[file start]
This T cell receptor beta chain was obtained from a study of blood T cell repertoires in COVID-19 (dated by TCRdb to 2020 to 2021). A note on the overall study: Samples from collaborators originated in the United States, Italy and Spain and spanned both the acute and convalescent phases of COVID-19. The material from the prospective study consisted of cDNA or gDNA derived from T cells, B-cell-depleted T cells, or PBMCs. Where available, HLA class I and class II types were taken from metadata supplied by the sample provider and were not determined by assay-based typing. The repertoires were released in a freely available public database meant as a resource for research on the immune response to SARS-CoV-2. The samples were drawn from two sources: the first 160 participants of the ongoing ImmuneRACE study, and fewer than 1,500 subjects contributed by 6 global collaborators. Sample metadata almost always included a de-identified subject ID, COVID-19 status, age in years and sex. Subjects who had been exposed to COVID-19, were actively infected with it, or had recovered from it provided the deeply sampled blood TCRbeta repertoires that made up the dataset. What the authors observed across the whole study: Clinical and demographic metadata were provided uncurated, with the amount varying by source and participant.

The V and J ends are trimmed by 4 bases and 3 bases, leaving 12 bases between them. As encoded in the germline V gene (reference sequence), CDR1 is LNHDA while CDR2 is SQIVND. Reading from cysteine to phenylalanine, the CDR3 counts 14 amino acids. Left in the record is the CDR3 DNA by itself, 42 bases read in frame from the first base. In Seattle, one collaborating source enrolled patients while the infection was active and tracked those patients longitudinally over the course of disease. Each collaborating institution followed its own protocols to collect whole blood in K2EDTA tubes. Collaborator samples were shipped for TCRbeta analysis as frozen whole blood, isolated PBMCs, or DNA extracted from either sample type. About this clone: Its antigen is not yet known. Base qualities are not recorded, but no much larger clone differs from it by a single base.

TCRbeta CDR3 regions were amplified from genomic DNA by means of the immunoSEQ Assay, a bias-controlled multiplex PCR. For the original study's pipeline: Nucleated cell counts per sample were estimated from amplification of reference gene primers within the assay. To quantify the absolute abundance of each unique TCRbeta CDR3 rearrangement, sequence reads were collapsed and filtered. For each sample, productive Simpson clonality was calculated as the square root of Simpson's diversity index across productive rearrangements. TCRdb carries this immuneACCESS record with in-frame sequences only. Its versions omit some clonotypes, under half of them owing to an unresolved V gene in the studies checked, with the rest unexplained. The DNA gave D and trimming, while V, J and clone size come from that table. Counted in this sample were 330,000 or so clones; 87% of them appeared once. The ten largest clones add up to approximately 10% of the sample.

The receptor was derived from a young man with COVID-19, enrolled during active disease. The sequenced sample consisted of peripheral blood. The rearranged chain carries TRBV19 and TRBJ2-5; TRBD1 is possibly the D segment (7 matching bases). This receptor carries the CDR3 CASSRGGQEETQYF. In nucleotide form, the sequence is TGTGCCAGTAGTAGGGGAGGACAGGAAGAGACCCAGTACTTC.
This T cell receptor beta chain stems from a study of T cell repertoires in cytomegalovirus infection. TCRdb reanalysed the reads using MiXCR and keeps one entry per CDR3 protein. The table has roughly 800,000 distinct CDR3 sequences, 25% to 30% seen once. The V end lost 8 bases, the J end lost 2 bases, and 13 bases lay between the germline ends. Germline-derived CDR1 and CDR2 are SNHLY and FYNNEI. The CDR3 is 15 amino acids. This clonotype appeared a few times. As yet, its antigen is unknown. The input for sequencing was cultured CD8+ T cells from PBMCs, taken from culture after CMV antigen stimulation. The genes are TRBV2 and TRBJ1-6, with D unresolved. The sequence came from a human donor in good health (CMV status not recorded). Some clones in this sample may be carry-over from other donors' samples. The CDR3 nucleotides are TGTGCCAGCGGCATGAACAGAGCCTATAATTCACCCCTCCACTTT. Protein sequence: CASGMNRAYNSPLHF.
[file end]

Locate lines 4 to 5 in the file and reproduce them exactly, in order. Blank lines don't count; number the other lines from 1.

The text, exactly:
The receptor was derived from a young man with COVID-19, enrolled during active disease. The sequenced sample consisted of peripheral blood. The rearranged chain carries TRBV19 and TRBJ2-5; TRBD1 is possibly the D segment (7 matching bases). This receptor carries the CDR3 CASSRGGQEETQYF. In nucleotide form, the sequence is TGTGCCAGTAGTAGGGGAGGACAGGAAGAGACCCAGTACTTC.
This T cell receptor beta chain stems from a study of T cell repertoires in cytomegalovirus infection. TCRdb reanalysed the reads using MiXCR and keeps one entry per CDR3 protein. The table has roughly 800,000 distinct CDR3 sequences, 25% to 30% seen once. The V end lost 8 bases, the J end lost 2 bases, and 13 bases lay between the germline ends. Germline-derived CDR1 and CDR2 are SNHLY and FYNNEI. The CDR3 is 15 amino acids. This clonotype appeared a few times. As yet, its antigen is unknown. The input for sequencing was cultured CD8+ T cells from PBMCs, taken from culture after CMV antigen stimulation. The genes are TRBV2 and TRBJ1-6, with D unresolved. The sequence came from a human donor in good health (CMV status not recorded). Some clones in this sample may be carry-over from other donors' samples. The CDR3 nucleotides are TGTGCCAGCGGCATGAACAGAGCCTATAATTCACCCCTCCACTTT. Protein sequence: CASGMNRAYNSPLHF.